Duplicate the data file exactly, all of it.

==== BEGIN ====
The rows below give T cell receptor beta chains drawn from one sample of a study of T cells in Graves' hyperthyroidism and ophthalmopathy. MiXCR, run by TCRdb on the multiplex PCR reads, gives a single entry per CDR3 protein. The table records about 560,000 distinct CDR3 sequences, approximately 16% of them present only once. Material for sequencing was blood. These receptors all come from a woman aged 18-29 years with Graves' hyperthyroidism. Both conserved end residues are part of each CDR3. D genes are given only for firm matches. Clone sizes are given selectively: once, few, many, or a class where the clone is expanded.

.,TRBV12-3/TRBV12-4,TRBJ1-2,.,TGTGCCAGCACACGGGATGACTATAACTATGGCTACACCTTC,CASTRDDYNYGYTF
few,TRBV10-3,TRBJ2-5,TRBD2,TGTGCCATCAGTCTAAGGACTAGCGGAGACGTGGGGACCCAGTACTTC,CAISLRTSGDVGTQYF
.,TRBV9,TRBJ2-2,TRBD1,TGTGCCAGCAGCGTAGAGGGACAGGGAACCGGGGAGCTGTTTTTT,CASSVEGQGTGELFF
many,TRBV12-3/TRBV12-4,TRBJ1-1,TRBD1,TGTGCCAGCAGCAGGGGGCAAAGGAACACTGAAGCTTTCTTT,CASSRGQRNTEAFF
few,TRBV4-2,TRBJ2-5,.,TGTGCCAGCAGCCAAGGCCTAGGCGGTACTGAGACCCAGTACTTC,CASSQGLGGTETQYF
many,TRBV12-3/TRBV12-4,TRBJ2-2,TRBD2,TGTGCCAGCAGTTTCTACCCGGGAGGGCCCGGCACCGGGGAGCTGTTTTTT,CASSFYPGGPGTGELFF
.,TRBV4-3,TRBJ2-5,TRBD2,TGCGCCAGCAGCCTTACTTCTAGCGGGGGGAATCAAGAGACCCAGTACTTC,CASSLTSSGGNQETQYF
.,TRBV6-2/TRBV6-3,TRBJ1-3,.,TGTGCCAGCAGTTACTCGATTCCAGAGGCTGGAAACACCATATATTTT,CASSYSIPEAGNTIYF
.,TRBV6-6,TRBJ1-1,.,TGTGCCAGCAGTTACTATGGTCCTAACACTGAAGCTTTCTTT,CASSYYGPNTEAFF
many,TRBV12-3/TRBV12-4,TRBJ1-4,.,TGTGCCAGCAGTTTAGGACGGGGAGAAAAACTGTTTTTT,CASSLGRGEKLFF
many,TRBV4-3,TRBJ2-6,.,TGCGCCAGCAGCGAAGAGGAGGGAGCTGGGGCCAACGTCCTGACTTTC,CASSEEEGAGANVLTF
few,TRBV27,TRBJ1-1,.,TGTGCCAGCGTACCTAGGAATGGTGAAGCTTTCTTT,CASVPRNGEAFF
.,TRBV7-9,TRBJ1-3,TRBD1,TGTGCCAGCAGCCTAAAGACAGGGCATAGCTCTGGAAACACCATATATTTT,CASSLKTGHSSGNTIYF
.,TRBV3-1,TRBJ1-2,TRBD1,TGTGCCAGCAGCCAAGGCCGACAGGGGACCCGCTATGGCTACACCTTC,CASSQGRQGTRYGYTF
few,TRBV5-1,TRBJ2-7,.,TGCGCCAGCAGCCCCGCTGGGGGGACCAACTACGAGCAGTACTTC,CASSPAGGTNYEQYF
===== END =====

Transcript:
The rows below give T cell receptor beta chains drawn from one sample of a study of T cells in Graves' hyperthyroidism and ophthalmopathy. MiXCR, run by TCRdb on the multiplex PCR reads, gives a single entry per CDR3 protein. The table records about 560,000 distinct CDR3 sequences, approximately 16% of them present only once. Material for sequencing was blood. These receptors all come from a woman aged 18-29 years with Graves' hyperthyroidism. Both conserved end residues are part of each CDR3. D genes are given only for firm matches. Clone sizes are given selectively: once, few, many, or a class where the clone is expanded.

.,TRBV12-3/TRBV12-4,TRBJ1-2,.,TGTGCCAGCACACGGGATGACTATAACTATGGCTACACCTTC,CASTRDDYNYGYTF
few,TRBV10-3,TRBJ2-5,TRBD2,TGTGCCATCAGTCTAAGGACTAGCGGAGACGTGGGGACCCAGTACTTC,CAISLRTSGDVGTQYF
.,TRBV9,TRBJ2-2,TRBD1,TGTGCCAGCAGCGTAGAGGGACAGGGAACCGGGGAGCTGTTTTTT,CASSVEGQGTGELFF
many,TRBV12-3/TRBV12-4,TRBJ1-1,TRBD1,TGTGCCAGCAGCAGGGGGCAAAGGAACACTGAAGCTTTCTTT,CASSRGQRNTEAFF
few,TRBV4-2,TRBJ2-5,.,TGTGCCAGCAGCCAAGGCCTAGGCGGTACTGAGACCCAGTACTTC,CASSQGLGGTETQYF
many,TRBV12-3/TRBV12-4,TRBJ2-2,TRBD2,TGTGCCAGCAGTTTCTACCCGGGAGGGCCCGGCACCGGGGAGCTGTTTTTT,CASSFYPGGPGTGELFF
.,TRBV4-3,TRBJ2-5,TRBD2,TGCGCCAGCAGCCTTACTTCTAGCGGGGGGAATCAAGAGACCCAGTACTTC,CASSLTSSGGNQETQYF
.,TRBV6-2/TRBV6-3,TRBJ1-3,.,TGTGCCAGCAGTTACTCGATTCCAGAGGCTGGAAACACCATATATTTT,CASSYSIPEAGNTIYF
.,TRBV6-6,TRBJ1-1,.,TGTGCCAGCAGTTACTATGGTCCTAACACTGAAGCTTTCTTT,CASSYYGPNTEAFF
many,TRBV12-3/TRBV12-4,TRBJ1-4,.,TGTGCCAGCAGTTTAGGACGGGGAGAAAAACTGTTTTTT,CASSLGRGEKLFF
many,TRBV4-3,TRBJ2-6,.,TGCGCCAGCAGCGAAGAGGAGGGAGCTGGGGCCAACGTCCTGACTTTC,CASSEEEGAGANVLTF
few,TRBV27,TRBJ1-1,.,TGTGCCAGCGTACCTAGGAATGGTGAAGCTTTCTTT,CASVPRNGEAFF
.,TRBV7-9,TRBJ1-3,TRBD1,TGTGCCAGCAGCCTAAAGACAGGGCATAGCTCTGGAAACACCATATATTTT,CASSLKTGHSSGNTIYF
.,TRBV3-1,TRBJ1-2,TRBD1,TGTGCCAGCAGCCAAGGCCGACAGGGGACCCGCTATGGCTACACCTTC,CASSQGRQGTRYGYTF
few,TRBV5-1,TRBJ2-7,.,TGCGCCAGCAGCCCCGCTGGGGGGACCAACTACGAGCAGTACTTC,CASSPAGGTNYEQYF